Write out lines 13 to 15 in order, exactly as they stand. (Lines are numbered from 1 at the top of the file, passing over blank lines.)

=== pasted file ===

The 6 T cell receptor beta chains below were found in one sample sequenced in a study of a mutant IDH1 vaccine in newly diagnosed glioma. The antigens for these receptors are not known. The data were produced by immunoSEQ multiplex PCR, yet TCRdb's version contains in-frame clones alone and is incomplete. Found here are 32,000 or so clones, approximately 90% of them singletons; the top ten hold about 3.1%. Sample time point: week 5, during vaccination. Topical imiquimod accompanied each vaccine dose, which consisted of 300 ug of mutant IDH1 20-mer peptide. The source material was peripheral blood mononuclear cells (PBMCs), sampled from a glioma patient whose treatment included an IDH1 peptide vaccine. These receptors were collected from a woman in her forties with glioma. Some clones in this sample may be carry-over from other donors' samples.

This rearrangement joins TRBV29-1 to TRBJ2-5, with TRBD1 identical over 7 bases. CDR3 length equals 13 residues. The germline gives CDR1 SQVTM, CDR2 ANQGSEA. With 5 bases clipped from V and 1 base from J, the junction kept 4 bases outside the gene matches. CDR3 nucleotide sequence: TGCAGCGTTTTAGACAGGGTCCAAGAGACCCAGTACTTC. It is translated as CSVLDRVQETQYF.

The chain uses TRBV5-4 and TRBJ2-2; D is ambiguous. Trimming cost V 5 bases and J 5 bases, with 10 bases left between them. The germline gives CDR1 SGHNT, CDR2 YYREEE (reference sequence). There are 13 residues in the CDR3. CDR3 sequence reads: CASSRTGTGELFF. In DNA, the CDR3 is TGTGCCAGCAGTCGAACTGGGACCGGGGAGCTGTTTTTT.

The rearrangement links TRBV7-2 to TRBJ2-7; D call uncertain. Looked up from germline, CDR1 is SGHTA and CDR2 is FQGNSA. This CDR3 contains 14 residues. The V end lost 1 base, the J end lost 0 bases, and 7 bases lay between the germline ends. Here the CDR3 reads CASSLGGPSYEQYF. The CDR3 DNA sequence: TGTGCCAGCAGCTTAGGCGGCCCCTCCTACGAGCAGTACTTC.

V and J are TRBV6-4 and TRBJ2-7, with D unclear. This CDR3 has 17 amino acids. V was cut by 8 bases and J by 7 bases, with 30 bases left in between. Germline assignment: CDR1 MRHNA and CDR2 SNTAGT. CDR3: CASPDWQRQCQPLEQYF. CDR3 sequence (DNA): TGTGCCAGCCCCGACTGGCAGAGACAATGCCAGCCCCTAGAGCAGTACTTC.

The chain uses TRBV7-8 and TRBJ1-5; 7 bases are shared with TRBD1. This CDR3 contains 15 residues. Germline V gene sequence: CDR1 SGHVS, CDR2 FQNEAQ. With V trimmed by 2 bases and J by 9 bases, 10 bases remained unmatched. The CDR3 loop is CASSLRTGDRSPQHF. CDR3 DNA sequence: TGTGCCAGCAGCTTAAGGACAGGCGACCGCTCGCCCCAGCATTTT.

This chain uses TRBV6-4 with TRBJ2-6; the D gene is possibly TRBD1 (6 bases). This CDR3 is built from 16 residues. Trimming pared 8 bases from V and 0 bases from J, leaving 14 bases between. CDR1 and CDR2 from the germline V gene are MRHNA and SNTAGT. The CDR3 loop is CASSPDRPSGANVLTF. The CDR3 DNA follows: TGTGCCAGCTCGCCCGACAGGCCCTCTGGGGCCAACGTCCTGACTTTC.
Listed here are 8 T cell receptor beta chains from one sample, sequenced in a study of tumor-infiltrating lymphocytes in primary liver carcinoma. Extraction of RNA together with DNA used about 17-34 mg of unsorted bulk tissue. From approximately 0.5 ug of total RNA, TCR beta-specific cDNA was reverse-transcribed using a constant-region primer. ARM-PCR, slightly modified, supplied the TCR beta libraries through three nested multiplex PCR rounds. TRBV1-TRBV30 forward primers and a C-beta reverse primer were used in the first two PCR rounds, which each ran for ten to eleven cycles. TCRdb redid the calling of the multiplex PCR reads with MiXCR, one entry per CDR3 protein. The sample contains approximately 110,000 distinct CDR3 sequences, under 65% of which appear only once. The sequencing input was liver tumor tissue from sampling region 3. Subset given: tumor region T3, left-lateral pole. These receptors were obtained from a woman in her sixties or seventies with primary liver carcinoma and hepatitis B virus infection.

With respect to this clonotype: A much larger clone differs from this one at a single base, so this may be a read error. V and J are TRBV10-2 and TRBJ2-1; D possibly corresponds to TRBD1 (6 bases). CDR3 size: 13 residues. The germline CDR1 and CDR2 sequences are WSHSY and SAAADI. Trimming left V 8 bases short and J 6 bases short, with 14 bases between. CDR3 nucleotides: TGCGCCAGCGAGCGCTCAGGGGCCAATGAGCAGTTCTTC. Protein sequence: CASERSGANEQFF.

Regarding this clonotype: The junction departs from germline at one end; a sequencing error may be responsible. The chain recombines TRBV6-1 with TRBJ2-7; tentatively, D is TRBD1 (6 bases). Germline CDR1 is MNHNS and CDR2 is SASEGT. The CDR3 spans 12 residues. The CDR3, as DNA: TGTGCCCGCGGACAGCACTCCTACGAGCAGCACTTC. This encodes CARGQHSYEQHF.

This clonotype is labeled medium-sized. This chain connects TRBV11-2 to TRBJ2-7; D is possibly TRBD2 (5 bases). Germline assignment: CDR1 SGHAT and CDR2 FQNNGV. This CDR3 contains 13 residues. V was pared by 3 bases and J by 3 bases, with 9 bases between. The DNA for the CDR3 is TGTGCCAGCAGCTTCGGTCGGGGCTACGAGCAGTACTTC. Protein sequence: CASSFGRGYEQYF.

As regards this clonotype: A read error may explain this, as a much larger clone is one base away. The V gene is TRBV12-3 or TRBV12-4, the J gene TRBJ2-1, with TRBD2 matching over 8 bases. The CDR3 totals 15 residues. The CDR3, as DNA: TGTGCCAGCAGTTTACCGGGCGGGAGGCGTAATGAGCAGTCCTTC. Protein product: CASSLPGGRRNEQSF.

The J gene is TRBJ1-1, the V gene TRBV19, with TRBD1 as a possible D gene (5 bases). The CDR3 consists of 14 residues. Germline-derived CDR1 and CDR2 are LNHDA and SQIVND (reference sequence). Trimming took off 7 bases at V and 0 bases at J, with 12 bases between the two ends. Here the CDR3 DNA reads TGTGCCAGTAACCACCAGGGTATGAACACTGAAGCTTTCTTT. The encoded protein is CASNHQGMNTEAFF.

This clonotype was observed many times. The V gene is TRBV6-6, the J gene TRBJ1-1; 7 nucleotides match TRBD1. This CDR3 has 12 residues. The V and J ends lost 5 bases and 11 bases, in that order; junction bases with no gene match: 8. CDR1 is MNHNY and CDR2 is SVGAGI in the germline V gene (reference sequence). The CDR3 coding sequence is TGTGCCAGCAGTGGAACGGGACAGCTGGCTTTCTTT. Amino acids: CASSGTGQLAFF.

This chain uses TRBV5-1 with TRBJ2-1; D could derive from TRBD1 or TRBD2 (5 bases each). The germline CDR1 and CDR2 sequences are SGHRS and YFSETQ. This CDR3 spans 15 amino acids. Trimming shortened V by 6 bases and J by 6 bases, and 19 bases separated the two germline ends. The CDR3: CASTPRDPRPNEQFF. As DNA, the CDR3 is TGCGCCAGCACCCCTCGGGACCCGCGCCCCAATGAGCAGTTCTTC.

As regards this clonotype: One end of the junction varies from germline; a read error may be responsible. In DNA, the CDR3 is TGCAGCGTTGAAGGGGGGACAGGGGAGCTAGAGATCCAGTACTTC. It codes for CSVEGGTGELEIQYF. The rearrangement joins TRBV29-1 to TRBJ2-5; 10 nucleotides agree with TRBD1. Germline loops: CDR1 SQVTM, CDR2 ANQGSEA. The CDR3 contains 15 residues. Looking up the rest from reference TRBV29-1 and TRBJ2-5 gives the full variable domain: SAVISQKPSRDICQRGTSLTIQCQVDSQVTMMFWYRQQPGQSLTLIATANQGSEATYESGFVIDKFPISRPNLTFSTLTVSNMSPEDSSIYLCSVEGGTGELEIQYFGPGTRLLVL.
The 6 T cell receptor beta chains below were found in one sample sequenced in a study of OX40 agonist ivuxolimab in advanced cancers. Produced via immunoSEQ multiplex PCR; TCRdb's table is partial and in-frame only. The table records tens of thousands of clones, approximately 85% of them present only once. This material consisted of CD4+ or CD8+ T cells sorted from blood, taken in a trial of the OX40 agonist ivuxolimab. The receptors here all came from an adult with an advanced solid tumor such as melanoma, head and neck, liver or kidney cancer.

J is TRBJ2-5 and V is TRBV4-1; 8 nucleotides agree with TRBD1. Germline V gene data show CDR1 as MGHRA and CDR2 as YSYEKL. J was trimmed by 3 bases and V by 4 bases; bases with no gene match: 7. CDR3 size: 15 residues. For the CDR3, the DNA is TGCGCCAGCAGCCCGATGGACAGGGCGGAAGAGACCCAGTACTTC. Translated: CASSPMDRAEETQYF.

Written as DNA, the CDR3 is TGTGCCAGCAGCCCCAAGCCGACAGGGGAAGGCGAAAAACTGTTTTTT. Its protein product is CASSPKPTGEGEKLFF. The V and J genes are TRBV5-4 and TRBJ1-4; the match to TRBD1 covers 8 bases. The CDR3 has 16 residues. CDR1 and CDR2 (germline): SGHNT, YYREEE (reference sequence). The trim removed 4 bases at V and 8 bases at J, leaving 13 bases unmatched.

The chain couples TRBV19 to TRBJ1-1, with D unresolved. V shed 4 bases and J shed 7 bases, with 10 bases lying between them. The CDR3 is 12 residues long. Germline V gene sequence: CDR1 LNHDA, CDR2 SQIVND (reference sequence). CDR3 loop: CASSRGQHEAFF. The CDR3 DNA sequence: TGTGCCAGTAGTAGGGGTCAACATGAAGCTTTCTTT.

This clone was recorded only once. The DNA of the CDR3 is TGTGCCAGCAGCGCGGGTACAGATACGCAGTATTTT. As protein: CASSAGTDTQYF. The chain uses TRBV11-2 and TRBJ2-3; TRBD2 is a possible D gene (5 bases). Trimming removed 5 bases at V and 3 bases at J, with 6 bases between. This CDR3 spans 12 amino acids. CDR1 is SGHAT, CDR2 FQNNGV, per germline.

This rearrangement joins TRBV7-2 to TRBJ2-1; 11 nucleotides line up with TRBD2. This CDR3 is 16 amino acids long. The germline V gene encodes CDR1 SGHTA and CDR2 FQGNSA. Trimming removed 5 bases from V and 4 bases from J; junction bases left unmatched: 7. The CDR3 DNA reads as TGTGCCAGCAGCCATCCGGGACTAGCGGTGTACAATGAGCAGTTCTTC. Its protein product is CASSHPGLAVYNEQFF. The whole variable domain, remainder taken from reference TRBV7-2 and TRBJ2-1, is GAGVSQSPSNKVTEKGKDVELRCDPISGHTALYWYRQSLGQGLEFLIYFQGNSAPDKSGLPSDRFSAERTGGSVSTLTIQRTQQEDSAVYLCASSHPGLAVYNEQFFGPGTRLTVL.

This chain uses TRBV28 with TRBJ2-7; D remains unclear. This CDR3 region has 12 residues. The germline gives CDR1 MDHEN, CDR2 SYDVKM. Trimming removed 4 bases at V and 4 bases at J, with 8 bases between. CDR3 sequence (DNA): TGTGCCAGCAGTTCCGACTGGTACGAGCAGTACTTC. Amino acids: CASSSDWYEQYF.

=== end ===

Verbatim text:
The J gene is TRBJ1-1, the V gene TRBV19, with TRBD1 as a possible D gene (5 bases). The CDR3 consists of 14 residues. Germline-derived CDR1 and CDR2 are LNHDA and SQIVND (reference sequence). Trimming took off 7 bases at V and 0 bases at J, with 12 bases between the two ends. Here the CDR3 DNA reads TGTGCCAGTAACCACCAGGGTATGAACACTGAAGCTTTCTTT. The encoded protein is CASNHQGMNTEAFF.

This clonotype was observed many times. The V gene is TRBV6-6, the J gene TRBJ1-1; 7 nucleotides match TRBD1. This CDR3 has 12 residues. The V and J ends lost 5 bases and 11 bases, in that order; junction bases with no gene match: 8. CDR1 is MNHNY and CDR2 is SVGAGI in the germline V gene (reference sequence). The CDR3 coding sequence is TGTGCCAGCAGTGGAACGGGACAGCTGGCTTTCTTT. Amino acids: CASSGTGQLAFF.

This chain uses TRBV5-1 with TRBJ2-1; D could derive from TRBD1 or TRBD2 (5 bases each). The germline CDR1 and CDR2 sequences are SGHRS and YFSETQ. This CDR3 spans 15 amino acids. Trimming shortened V by 6 bases and J by 6 bases, and 19 bases separated the two germline ends. The CDR3: CASTPRDPRPNEQFF. As DNA, the CDR3 is TGCGCCAGCACCCCTCGGGACCCGCGCCCCAATGAGCAGTTCTTC.